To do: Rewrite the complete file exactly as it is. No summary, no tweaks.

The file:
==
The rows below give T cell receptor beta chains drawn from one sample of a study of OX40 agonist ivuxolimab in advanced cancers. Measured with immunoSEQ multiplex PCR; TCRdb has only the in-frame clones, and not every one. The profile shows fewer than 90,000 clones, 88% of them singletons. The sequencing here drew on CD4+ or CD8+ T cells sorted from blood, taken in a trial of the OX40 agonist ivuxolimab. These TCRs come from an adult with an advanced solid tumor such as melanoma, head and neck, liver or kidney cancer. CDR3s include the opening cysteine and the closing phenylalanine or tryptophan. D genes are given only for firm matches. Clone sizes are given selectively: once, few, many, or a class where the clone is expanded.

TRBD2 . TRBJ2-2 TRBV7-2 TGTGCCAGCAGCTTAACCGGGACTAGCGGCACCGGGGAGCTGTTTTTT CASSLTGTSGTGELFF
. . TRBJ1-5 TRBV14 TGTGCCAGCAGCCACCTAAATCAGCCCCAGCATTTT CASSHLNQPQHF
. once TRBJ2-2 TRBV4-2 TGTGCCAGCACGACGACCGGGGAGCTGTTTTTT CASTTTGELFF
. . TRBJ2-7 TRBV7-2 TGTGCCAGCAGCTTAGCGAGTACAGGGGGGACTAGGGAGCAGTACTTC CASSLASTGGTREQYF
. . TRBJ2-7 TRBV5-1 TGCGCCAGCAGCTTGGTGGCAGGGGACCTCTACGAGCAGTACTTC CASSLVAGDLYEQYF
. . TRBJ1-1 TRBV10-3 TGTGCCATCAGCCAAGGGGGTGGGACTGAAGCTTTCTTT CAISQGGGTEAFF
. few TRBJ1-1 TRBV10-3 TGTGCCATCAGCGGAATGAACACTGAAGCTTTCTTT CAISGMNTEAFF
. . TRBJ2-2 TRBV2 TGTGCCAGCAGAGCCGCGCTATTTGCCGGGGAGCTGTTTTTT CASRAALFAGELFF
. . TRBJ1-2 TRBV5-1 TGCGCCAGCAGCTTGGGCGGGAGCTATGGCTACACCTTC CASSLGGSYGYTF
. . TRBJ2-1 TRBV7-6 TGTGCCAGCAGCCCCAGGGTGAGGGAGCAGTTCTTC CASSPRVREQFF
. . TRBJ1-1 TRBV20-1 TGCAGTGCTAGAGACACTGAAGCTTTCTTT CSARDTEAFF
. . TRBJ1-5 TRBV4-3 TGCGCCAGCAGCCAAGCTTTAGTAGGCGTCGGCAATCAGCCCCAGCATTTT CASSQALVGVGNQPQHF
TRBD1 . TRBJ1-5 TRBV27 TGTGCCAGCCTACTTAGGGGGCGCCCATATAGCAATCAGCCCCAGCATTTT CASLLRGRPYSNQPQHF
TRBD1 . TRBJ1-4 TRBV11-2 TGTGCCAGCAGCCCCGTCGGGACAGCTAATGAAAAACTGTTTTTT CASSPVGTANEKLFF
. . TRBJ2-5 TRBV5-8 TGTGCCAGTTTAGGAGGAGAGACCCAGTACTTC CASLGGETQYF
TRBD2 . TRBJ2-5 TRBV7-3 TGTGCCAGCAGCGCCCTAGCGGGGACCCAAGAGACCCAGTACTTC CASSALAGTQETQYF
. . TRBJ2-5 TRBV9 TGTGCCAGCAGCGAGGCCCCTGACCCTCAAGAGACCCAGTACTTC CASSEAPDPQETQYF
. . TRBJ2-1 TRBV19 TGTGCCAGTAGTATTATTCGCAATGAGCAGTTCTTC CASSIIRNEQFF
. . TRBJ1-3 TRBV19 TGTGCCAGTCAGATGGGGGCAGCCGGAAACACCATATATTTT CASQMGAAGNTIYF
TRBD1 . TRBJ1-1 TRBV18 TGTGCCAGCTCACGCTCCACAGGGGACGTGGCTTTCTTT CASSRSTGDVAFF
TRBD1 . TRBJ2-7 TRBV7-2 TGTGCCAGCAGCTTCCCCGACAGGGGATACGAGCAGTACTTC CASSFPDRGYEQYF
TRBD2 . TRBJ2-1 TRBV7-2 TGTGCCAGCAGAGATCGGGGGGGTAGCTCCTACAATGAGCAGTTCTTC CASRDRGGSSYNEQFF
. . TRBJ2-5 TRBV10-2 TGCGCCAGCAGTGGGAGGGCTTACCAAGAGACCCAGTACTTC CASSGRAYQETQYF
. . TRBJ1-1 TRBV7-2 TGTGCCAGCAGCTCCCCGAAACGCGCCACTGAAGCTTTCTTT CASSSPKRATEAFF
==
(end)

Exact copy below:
The rows below give T cell receptor beta chains drawn from one sample of a study of OX40 agonist ivuxolimab in advanced cancers. Measured with immunoSEQ multiplex PCR; TCRdb has only the in-frame clones, and not every one. The profile shows fewer than 90,000 clones, 88% of them singletons. The sequencing here drew on CD4+ or CD8+ T cells sorted from blood, taken in a trial of the OX40 agonist ivuxolimab. These TCRs come from an adult with an advanced solid tumor such as melanoma, head and neck, liver or kidney cancer. CDR3s include the opening cysteine and the closing phenylalanine or tryptophan. D genes are given only for firm matches. Clone sizes are given selectively: once, few, many, or a class where the clone is expanded.

TRBD2 . TRBJ2-2 TRBV7-2 TGTGCCAGCAGCTTAACCGGGACTAGCGGCACCGGGGAGCTGTTTTTT CASSLTGTSGTGELFF
. . TRBJ1-5 TRBV14 TGTGCCAGCAGCCACCTAAATCAGCCCCAGCATTTT CASSHLNQPQHF
. once TRBJ2-2 TRBV4-2 TGTGCCAGCACGACGACCGGGGAGCTGTTTTTT CASTTTGELFF
. . TRBJ2-7 TRBV7-2 TGTGCCAGCAGCTTAGCGAGTACAGGGGGGACTAGGGAGCAGTACTTC CASSLASTGGTREQYF
. . TRBJ2-7 TRBV5-1 TGCGCCAGCAGCTTGGTGGCAGGGGACCTCTACGAGCAGTACTTC CASSLVAGDLYEQYF
. . TRBJ1-1 TRBV10-3 TGTGCCATCAGCCAAGGGGGTGGGACTGAAGCTTTCTTT CAISQGGGTEAFF
. few TRBJ1-1 TRBV10-3 TGTGCCATCAGCGGAATGAACACTGAAGCTTTCTTT CAISGMNTEAFF
. . TRBJ2-2 TRBV2 TGTGCCAGCAGAGCCGCGCTATTTGCCGGGGAGCTGTTTTTT CASRAALFAGELFF
. . TRBJ1-2 TRBV5-1 TGCGCCAGCAGCTTGGGCGGGAGCTATGGCTACACCTTC CASSLGGSYGYTF
. . TRBJ2-1 TRBV7-6 TGTGCCAGCAGCCCCAGGGTGAGGGAGCAGTTCTTC CASSPRVREQFF
. . TRBJ1-1 TRBV20-1 TGCAGTGCTAGAGACACTGAAGCTTTCTTT CSARDTEAFF
. . TRBJ1-5 TRBV4-3 TGCGCCAGCAGCCAAGCTTTAGTAGGCGTCGGCAATCAGCCCCAGCATTTT CASSQALVGVGNQPQHF
TRBD1 . TRBJ1-5 TRBV27 TGTGCCAGCCTACTTAGGGGGCGCCCATATAGCAATCAGCCCCAGCATTTT CASLLRGRPYSNQPQHF
TRBD1 . TRBJ1-4 TRBV11-2 TGTGCCAGCAGCCCCGTCGGGACAGCTAATGAAAAACTGTTTTTT CASSPVGTANEKLFF
. . TRBJ2-5 TRBV5-8 TGTGCCAGTTTAGGAGGAGAGACCCAGTACTTC CASLGGETQYF
TRBD2 . TRBJ2-5 TRBV7-3 TGTGCCAGCAGCGCCCTAGCGGGGACCCAAGAGACCCAGTACTTC CASSALAGTQETQYF
. . TRBJ2-5 TRBV9 TGTGCCAGCAGCGAGGCCCCTGACCCTCAAGAGACCCAGTACTTC CASSEAPDPQETQYF
. . TRBJ2-1 TRBV19 TGTGCCAGTAGTATTATTCGCAATGAGCAGTTCTTC CASSIIRNEQFF
. . TRBJ1-3 TRBV19 TGTGCCAGTCAGATGGGGGCAGCCGGAAACACCATATATTTT CASQMGAAGNTIYF
TRBD1 . TRBJ1-1 TRBV18 TGTGCCAGCTCACGCTCCACAGGGGACGTGGCTTTCTTT CASSRSTGDVAFF
TRBD1 . TRBJ2-7 TRBV7-2 TGTGCCAGCAGCTTCCCCGACAGGGGATACGAGCAGTACTTC CASSFPDRGYEQYF
TRBD2 . TRBJ2-1 TRBV7-2 TGTGCCAGCAGAGATCGGGGGGGTAGCTCCTACAATGAGCAGTTCTTC CASRDRGGSSYNEQFF
. . TRBJ2-5 TRBV10-2 TGCGCCAGCAGTGGGAGGGCTTACCAAGAGACCCAGTACTTC CASSGRAYQETQYF
. . TRBJ1-1 TRBV7-2 TGTGCCAGCAGCTCCCCGAAACGCGCCACTGAAGCTTTCTTT CASSSPKRATEAFF